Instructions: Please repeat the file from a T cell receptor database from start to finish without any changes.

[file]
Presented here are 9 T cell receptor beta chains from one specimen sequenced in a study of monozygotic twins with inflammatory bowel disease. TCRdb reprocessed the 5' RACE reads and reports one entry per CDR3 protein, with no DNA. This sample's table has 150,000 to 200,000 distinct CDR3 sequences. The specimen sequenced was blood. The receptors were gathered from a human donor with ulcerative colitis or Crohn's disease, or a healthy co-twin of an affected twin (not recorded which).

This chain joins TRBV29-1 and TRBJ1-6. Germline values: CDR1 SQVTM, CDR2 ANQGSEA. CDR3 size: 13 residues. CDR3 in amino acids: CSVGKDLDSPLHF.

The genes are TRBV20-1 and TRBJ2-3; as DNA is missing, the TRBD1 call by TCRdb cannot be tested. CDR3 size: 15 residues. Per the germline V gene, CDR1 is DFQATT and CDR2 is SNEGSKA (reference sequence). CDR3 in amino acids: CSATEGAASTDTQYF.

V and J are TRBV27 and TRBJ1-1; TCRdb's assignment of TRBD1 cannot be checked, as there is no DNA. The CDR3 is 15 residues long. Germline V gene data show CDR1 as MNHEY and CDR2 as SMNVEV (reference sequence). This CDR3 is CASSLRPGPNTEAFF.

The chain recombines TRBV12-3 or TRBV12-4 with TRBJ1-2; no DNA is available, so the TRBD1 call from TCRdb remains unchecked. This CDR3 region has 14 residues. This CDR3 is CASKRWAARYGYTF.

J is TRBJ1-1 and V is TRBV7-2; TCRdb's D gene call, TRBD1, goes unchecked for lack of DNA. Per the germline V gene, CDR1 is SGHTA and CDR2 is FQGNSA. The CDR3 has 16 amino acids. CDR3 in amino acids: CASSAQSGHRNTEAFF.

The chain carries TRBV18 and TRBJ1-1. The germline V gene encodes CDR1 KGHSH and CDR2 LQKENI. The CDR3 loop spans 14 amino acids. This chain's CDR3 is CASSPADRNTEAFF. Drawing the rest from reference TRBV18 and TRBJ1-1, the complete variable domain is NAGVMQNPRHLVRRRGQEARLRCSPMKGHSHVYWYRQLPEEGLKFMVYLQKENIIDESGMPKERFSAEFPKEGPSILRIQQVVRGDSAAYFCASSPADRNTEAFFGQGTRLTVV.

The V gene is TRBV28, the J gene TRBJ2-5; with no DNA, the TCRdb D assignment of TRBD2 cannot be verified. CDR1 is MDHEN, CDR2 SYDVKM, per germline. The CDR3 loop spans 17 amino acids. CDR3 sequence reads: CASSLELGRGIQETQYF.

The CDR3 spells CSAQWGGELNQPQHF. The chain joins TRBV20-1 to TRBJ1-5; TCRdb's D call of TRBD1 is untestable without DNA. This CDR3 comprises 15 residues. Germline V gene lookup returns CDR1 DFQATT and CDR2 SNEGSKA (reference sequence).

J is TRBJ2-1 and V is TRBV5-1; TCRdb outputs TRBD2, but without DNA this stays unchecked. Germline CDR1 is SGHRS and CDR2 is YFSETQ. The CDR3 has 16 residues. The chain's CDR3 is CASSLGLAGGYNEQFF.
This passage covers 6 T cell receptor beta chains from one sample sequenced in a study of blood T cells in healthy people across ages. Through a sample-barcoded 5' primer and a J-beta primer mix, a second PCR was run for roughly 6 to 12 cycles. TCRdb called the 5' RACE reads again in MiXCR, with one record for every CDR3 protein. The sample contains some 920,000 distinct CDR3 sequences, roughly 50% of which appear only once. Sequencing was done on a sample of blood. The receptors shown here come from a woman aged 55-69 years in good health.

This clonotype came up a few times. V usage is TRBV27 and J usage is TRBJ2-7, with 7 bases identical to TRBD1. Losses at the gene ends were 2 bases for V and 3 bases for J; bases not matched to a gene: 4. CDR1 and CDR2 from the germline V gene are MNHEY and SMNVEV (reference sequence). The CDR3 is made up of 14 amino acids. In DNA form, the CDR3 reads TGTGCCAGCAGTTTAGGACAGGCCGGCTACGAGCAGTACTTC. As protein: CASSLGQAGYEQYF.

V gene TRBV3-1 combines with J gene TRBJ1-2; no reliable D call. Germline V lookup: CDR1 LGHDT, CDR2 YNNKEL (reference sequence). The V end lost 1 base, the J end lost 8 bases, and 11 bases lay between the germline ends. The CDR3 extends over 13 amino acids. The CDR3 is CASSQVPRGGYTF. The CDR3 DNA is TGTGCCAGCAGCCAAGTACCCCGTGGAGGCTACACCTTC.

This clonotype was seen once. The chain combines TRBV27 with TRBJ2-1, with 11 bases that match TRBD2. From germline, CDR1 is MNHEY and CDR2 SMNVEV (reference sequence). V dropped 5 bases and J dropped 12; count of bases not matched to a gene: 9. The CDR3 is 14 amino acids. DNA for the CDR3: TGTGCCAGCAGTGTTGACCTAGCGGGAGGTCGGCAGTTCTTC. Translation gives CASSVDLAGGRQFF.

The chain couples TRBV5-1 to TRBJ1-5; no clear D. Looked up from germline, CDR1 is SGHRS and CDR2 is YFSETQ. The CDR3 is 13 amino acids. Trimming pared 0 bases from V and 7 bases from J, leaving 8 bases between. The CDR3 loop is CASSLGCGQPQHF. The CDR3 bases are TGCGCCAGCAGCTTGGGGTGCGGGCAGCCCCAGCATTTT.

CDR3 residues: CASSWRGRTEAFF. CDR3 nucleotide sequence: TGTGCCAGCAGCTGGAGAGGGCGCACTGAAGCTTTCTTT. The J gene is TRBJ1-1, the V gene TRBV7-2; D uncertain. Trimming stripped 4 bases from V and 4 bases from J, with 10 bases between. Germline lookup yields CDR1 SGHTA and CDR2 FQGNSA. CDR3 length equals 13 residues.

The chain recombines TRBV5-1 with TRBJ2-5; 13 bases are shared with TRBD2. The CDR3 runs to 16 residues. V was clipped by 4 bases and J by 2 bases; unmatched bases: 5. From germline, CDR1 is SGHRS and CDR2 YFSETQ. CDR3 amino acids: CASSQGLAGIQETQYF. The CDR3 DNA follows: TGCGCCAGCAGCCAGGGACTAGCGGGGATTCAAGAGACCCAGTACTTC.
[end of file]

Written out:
Presented here are 9 T cell receptor beta chains from one specimen sequenced in a study of monozygotic twins with inflammatory bowel disease. TCRdb reprocessed the 5' RACE reads and reports one entry per CDR3 protein, with no DNA. This sample's table has 150,000 to 200,000 distinct CDR3 sequences. The specimen sequenced was blood. The receptors were gathered from a human donor with ulcerative colitis or Crohn's disease, or a healthy co-twin of an affected twin (not recorded which).

This chain joins TRBV29-1 and TRBJ1-6. Germline values: CDR1 SQVTM, CDR2 ANQGSEA. CDR3 size: 13 residues. CDR3 in amino acids: CSVGKDLDSPLHF.

The genes are TRBV20-1 and TRBJ2-3; as DNA is missing, the TRBD1 call by TCRdb cannot be tested. CDR3 size: 15 residues. Per the germline V gene, CDR1 is DFQATT and CDR2 is SNEGSKA (reference sequence). CDR3 in amino acids: CSATEGAASTDTQYF.

V and J are TRBV27 and TRBJ1-1; TCRdb's assignment of TRBD1 cannot be checked, as there is no DNA. The CDR3 is 15 residues long. Germline V gene data show CDR1 as MNHEY and CDR2 as SMNVEV (reference sequence). This CDR3 is CASSLRPGPNTEAFF.

The chain recombines TRBV12-3 or TRBV12-4 with TRBJ1-2; no DNA is available, so the TRBD1 call from TCRdb remains unchecked. This CDR3 region has 14 residues. This CDR3 is CASKRWAARYGYTF.

J is TRBJ1-1 and V is TRBV7-2; TCRdb's D gene call, TRBD1, goes unchecked for lack of DNA. Per the germline V gene, CDR1 is SGHTA and CDR2 is FQGNSA. The CDR3 has 16 amino acids. CDR3 in amino acids: CASSAQSGHRNTEAFF.

The chain carries TRBV18 and TRBJ1-1. The germline V gene encodes CDR1 KGHSH and CDR2 LQKENI. The CDR3 loop spans 14 amino acids. This chain's CDR3 is CASSPADRNTEAFF. Drawing the rest from reference TRBV18 and TRBJ1-1, the complete variable domain is NAGVMQNPRHLVRRRGQEARLRCSPMKGHSHVYWYRQLPEEGLKFMVYLQKENIIDESGMPKERFSAEFPKEGPSILRIQQVVRGDSAAYFCASSPADRNTEAFFGQGTRLTVV.

The V gene is TRBV28, the J gene TRBJ2-5; with no DNA, the TCRdb D assignment of TRBD2 cannot be verified. CDR1 is MDHEN, CDR2 SYDVKM, per germline. The CDR3 loop spans 17 amino acids. CDR3 sequence reads: CASSLELGRGIQETQYF.

The CDR3 spells CSAQWGGELNQPQHF. The chain joins TRBV20-1 to TRBJ1-5; TCRdb's D call of TRBD1 is untestable without DNA. This CDR3 comprises 15 residues. Germline V gene lookup returns CDR1 DFQATT and CDR2 SNEGSKA (reference sequence).

J is TRBJ2-1 and V is TRBV5-1; TCRdb outputs TRBD2, but without DNA this stays unchecked. Germline CDR1 is SGHRS and CDR2 is YFSETQ. The CDR3 has 16 residues. The chain's CDR3 is CASSLGLAGGYNEQFF.
This passage covers 6 T cell receptor beta chains from one sample sequenced in a study of blood T cells in healthy people across ages. Through a sample-barcoded 5' primer and a J-beta primer mix, a second PCR was run for roughly 6 to 12 cycles. TCRdb called the 5' RACE reads again in MiXCR, with one record for every CDR3 protein. The sample contains some 920,000 distinct CDR3 sequences, roughly 50% of which appear only once. Sequencing was done on a sample of blood. The receptors shown here come from a woman aged 55-69 years in good health.

This clonotype came up a few times. V usage is TRBV27 and J usage is TRBJ2-7, with 7 bases identical to TRBD1. Losses at the gene ends were 2 bases for V and 3 bases for J; bases not matched to a gene: 4. CDR1 and CDR2 from the germline V gene are MNHEY and SMNVEV (reference sequence). The CDR3 is made up of 14 amino acids. In DNA form, the CDR3 reads TGTGCCAGCAGTTTAGGACAGGCCGGCTACGAGCAGTACTTC. As protein: CASSLGQAGYEQYF.

V gene TRBV3-1 combines with J gene TRBJ1-2; no reliable D call. Germline V lookup: CDR1 LGHDT, CDR2 YNNKEL (reference sequence). The V end lost 1 base, the J end lost 8 bases, and 11 bases lay between the germline ends. The CDR3 extends over 13 amino acids. The CDR3 is CASSQVPRGGYTF. The CDR3 DNA is TGTGCCAGCAGCCAAGTACCCCGTGGAGGCTACACCTTC.

This clonotype was seen once. The chain combines TRBV27 with TRBJ2-1, with 11 bases that match TRBD2. From germline, CDR1 is MNHEY and CDR2 SMNVEV (reference sequence). V dropped 5 bases and J dropped 12; count of bases not matched to a gene: 9. The CDR3 is 14 amino acids. DNA for the CDR3: TGTGCCAGCAGTGTTGACCTAGCGGGAGGTCGGCAGTTCTTC. Translation gives CASSVDLAGGRQFF.

The chain couples TRBV5-1 to TRBJ1-5; no clear D. Looked up from germline, CDR1 is SGHRS and CDR2 is YFSETQ. The CDR3 is 13 amino acids. Trimming pared 0 bases from V and 7 bases from J, leaving 8 bases between. The CDR3 loop is CASSLGCGQPQHF. The CDR3 bases are TGCGCCAGCAGCTTGGGGTGCGGGCAGCCCCAGCATTTT.

CDR3 residues: CASSWRGRTEAFF. CDR3 nucleotide sequence: TGTGCCAGCAGCTGGAGAGGGCGCACTGAAGCTTTCTTT. The J gene is TRBJ1-1, the V gene TRBV7-2; D uncertain. Trimming stripped 4 bases from V and 4 bases from J, with 10 bases between. Germline lookup yields CDR1 SGHTA and CDR2 FQGNSA. CDR3 length equals 13 residues.

The chain recombines TRBV5-1 with TRBJ2-5; 13 bases are shared with TRBD2. The CDR3 runs to 16 residues. V was clipped by 4 bases and J by 2 bases; unmatched bases: 5. From germline, CDR1 is SGHRS and CDR2 YFSETQ. CDR3 amino acids: CASSQGLAGIQETQYF. The CDR3 DNA follows: TGCGCCAGCAGCCAGGGACTAGCGGGGATTCAAGAGACCCAGTACTTC.